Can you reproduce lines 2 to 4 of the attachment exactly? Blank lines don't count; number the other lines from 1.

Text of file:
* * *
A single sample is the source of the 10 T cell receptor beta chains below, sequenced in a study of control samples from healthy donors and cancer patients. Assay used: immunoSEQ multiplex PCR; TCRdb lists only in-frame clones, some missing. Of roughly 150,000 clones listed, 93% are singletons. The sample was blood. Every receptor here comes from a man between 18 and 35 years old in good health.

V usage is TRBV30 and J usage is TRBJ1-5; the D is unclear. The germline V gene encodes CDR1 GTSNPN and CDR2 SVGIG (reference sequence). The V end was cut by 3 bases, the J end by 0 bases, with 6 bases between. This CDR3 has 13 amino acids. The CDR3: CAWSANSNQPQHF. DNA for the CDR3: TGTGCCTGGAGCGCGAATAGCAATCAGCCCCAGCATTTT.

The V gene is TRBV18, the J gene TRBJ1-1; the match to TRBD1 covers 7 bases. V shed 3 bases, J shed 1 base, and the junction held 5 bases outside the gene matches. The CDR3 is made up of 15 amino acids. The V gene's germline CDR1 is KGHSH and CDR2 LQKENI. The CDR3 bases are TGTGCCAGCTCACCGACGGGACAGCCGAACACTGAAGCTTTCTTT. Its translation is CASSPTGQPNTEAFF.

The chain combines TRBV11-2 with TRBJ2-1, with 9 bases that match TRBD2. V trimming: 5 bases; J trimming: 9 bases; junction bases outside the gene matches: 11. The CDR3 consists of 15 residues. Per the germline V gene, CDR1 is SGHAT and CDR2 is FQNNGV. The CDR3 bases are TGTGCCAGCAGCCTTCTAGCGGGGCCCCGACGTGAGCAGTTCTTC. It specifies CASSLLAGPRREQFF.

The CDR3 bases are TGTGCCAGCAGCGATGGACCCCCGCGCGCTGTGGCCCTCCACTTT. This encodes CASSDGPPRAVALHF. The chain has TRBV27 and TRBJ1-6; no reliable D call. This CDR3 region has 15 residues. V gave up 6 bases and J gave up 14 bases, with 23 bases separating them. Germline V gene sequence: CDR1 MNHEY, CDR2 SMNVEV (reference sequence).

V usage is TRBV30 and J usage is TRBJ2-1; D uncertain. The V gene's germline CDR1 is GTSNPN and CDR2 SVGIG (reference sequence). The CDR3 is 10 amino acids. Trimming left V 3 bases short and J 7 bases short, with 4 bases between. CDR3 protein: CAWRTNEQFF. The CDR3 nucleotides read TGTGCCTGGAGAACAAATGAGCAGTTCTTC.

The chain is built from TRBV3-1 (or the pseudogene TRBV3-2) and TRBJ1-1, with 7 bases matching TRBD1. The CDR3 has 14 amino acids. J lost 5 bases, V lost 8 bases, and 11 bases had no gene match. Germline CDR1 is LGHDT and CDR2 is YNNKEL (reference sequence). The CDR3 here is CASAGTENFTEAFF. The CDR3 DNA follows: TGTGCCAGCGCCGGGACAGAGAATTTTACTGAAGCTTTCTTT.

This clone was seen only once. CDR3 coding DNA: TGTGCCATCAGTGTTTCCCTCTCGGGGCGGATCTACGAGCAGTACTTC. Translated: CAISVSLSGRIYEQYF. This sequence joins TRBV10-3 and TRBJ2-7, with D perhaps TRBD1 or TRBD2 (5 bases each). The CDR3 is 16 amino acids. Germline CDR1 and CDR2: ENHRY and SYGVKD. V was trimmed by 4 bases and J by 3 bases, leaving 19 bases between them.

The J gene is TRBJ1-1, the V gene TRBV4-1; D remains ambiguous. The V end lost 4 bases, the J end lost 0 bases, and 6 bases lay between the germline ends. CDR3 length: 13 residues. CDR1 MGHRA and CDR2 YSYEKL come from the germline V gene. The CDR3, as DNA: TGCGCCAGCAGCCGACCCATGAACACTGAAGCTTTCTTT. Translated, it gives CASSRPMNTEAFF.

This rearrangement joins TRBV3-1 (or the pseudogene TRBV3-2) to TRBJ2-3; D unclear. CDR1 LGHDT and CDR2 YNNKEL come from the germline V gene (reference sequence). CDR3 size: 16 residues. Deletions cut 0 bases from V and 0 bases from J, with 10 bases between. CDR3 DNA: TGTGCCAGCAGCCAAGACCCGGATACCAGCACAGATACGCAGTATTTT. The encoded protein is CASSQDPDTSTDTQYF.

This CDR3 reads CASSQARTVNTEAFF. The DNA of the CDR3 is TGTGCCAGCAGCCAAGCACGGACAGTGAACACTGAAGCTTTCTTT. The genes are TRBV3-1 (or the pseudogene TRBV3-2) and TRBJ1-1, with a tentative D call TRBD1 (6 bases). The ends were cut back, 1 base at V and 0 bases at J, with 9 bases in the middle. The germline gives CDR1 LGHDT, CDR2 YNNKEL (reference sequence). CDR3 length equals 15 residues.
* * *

V usage is TRBV30 and J usage is TRBJ1-5; the D is unclear. The germline V gene encodes CDR1 GTSNPN and CDR2 SVGIG (reference sequence). The V end was cut by 3 bases, the J end by 0 bases, with 6 bases between. This CDR3 has 13 amino acids. The CDR3: CAWSANSNQPQHF. DNA for the CDR3: TGTGCCTGGAGCGCGAATAGCAATCAGCCCCAGCATTTT.

The V gene is TRBV18, the J gene TRBJ1-1; the match to TRBD1 covers 7 bases. V shed 3 bases, J shed 1 base, and the junction held 5 bases outside the gene matches. The CDR3 is made up of 15 amino acids. The V gene's germline CDR1 is KGHSH and CDR2 LQKENI. The CDR3 bases are TGTGCCAGCTCACCGACGGGACAGCCGAACACTGAAGCTTTCTTT. Its translation is CASSPTGQPNTEAFF.

The chain combines TRBV11-2 with TRBJ2-1, with 9 bases that match TRBD2. V trimming: 5 bases; J trimming: 9 bases; junction bases outside the gene matches: 11. The CDR3 consists of 15 residues. Per the germline V gene, CDR1 is SGHAT and CDR2 is FQNNGV. The CDR3 bases are TGTGCCAGCAGCCTTCTAGCGGGGCCCCGACGTGAGCAGTTCTTC. It specifies CASSLLAGPRREQFF.